Or, you know, something.

It’s Tolstoy’s characters that seem to me to be cartoonish, deliberate constructs rather than organically grown, overdone, overwrought, and artificial.

And, like I said, that could be the translations I’ve read.  The first of those were by Constance Garnett–and would have been; in the Fifties, that was what Americans had–and Nabokov definitely does hate Garnett.  And since he speaks Russian and I don’t, I could hardly argue with his evaluation of her talents.

But I wonder if something else is going on here.  I wonder if some of this has to do with time.

I wonder if there are some writers who feel silly and false to their contemporaries because they are writing about things that are not present to most of those contemporaries–about things and people far enough removed from the everyday and ordinary for the time to feel unbelievable.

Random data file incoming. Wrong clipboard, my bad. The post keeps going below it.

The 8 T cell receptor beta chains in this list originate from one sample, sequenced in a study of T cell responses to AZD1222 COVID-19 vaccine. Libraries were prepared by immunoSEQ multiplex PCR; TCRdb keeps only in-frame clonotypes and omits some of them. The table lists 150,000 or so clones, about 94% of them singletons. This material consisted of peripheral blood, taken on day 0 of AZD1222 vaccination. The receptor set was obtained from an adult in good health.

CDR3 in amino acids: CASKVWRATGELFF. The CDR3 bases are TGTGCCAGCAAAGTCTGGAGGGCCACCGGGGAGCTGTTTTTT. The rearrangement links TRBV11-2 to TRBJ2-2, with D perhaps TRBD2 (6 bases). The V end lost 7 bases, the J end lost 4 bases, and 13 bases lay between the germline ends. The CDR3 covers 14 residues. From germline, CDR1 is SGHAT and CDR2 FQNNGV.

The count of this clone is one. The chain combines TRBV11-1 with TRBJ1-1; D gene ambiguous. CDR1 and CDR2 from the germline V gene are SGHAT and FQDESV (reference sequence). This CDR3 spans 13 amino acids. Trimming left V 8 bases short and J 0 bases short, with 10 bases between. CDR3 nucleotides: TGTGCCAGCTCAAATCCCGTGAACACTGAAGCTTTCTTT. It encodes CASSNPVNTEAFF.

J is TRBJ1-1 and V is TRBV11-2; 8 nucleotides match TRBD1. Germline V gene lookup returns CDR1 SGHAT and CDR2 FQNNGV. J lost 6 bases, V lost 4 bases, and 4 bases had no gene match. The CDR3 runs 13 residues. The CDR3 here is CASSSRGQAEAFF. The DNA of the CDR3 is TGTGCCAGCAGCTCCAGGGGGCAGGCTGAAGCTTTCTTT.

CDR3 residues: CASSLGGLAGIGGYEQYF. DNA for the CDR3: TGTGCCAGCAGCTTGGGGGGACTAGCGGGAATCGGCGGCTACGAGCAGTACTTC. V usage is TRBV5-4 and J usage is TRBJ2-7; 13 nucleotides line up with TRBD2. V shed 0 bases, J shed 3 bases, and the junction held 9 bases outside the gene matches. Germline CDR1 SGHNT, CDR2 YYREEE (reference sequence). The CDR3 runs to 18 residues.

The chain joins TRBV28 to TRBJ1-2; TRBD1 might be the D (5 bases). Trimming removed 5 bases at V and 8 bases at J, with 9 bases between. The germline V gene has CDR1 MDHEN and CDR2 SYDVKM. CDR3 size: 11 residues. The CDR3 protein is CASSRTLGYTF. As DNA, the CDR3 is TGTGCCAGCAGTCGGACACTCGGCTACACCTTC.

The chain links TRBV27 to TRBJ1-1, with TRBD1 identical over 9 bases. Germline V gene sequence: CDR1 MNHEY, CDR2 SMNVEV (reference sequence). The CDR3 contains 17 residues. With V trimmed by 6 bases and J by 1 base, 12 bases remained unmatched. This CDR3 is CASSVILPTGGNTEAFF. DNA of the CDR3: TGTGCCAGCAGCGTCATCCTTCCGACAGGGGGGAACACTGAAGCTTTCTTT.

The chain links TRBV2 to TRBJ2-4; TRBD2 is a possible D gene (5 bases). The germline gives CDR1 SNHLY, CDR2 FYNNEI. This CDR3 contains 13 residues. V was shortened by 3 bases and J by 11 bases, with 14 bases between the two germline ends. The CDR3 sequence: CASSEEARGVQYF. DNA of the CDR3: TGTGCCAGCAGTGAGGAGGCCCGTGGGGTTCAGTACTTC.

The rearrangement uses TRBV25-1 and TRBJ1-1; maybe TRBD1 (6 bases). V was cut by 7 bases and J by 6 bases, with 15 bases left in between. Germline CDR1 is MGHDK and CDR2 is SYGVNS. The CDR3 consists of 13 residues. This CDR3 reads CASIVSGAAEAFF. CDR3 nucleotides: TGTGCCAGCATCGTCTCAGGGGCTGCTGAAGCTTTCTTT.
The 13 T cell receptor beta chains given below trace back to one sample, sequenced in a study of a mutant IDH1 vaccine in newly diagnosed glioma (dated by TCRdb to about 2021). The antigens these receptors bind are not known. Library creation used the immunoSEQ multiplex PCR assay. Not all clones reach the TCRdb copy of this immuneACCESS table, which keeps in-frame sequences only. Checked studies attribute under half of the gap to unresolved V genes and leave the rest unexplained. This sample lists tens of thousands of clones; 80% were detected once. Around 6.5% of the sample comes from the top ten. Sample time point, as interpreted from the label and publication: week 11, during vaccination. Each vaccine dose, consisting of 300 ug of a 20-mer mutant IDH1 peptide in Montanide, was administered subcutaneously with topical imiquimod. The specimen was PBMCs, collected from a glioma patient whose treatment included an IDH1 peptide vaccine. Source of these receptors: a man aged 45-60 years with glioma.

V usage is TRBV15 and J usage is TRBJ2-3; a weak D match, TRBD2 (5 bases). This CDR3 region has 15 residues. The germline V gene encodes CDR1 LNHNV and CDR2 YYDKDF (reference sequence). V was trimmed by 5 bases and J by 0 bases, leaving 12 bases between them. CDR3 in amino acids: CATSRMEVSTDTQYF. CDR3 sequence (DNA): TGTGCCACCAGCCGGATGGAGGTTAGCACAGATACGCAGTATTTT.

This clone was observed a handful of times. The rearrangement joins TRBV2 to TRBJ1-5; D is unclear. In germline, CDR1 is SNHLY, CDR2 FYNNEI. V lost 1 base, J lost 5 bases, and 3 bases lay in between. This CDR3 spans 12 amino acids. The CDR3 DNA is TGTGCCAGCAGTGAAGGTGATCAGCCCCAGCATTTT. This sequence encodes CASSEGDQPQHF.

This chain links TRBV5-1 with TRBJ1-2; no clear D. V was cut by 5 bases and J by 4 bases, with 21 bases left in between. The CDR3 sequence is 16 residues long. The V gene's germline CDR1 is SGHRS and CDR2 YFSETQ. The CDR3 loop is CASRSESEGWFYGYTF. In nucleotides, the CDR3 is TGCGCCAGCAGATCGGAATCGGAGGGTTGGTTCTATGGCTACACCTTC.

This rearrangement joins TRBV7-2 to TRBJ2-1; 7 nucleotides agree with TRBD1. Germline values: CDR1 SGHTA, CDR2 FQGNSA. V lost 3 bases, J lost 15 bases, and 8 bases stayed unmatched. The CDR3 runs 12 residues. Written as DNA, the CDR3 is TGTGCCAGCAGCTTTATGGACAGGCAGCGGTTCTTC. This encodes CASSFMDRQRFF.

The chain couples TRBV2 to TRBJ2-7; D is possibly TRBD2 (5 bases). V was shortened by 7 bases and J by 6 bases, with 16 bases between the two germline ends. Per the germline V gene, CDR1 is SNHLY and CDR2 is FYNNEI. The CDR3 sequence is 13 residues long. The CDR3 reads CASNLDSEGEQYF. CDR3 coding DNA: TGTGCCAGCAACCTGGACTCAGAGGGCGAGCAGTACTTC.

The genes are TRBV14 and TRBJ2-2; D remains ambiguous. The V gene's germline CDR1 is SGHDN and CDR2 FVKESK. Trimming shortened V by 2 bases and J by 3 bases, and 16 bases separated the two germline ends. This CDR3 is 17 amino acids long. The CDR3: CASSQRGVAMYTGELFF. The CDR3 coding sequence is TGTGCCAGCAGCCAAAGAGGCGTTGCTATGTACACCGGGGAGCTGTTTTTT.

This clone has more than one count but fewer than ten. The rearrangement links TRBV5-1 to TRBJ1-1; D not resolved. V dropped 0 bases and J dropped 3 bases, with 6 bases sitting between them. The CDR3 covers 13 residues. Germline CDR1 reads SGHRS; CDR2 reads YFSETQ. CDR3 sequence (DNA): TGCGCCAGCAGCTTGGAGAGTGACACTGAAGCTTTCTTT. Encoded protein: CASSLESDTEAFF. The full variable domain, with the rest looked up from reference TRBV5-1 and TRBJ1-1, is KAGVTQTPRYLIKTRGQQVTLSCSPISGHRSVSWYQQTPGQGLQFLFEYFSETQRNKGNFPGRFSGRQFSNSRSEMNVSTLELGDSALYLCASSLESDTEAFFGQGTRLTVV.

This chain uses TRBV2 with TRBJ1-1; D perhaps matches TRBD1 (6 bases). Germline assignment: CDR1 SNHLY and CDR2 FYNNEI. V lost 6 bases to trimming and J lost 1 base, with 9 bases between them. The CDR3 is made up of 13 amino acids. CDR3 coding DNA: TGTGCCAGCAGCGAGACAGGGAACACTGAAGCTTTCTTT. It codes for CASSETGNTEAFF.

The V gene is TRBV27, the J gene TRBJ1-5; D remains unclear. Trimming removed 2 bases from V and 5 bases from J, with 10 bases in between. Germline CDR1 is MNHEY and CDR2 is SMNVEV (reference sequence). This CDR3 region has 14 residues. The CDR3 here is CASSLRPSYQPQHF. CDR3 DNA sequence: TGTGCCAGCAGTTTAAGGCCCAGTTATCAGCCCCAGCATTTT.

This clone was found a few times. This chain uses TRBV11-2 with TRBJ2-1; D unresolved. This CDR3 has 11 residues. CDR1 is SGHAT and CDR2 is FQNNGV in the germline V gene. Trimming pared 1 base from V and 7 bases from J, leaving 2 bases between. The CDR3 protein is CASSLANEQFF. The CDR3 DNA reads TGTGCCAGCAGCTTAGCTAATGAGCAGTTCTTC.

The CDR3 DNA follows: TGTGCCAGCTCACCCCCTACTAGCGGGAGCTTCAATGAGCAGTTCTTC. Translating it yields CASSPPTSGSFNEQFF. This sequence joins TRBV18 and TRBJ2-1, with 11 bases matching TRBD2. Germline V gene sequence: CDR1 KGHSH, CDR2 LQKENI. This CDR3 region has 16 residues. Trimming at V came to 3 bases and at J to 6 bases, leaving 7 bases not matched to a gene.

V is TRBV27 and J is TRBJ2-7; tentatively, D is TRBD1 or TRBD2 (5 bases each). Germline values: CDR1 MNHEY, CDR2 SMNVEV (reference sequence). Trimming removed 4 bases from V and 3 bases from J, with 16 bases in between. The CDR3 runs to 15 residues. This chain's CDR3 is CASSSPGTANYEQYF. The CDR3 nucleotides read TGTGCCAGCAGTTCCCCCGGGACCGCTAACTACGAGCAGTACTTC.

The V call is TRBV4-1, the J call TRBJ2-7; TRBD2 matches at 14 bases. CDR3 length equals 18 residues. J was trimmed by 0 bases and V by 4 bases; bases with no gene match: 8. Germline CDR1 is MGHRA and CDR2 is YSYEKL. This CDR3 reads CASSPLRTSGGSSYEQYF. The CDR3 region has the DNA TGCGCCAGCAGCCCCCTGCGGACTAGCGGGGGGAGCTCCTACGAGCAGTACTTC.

And if, time having gone on, we reach a point at which those out of the ordinary people become a larger part of society, so that representations of them in literature no longer feel wrong or artificial–because the real-life counterparts are all around us, and the characters ring true.

I feel like I’m wrapping myself up in verbiage here.  

But I think the point is this–one of the reasons why Dostoyevski’s characters don’t feel false or cartoonish to me is that I know their real life counterparts.  I know these people in droves.  And Dostoyevski had a very good ear for what they’re like, for the way they think and the way they behave and the way they speak.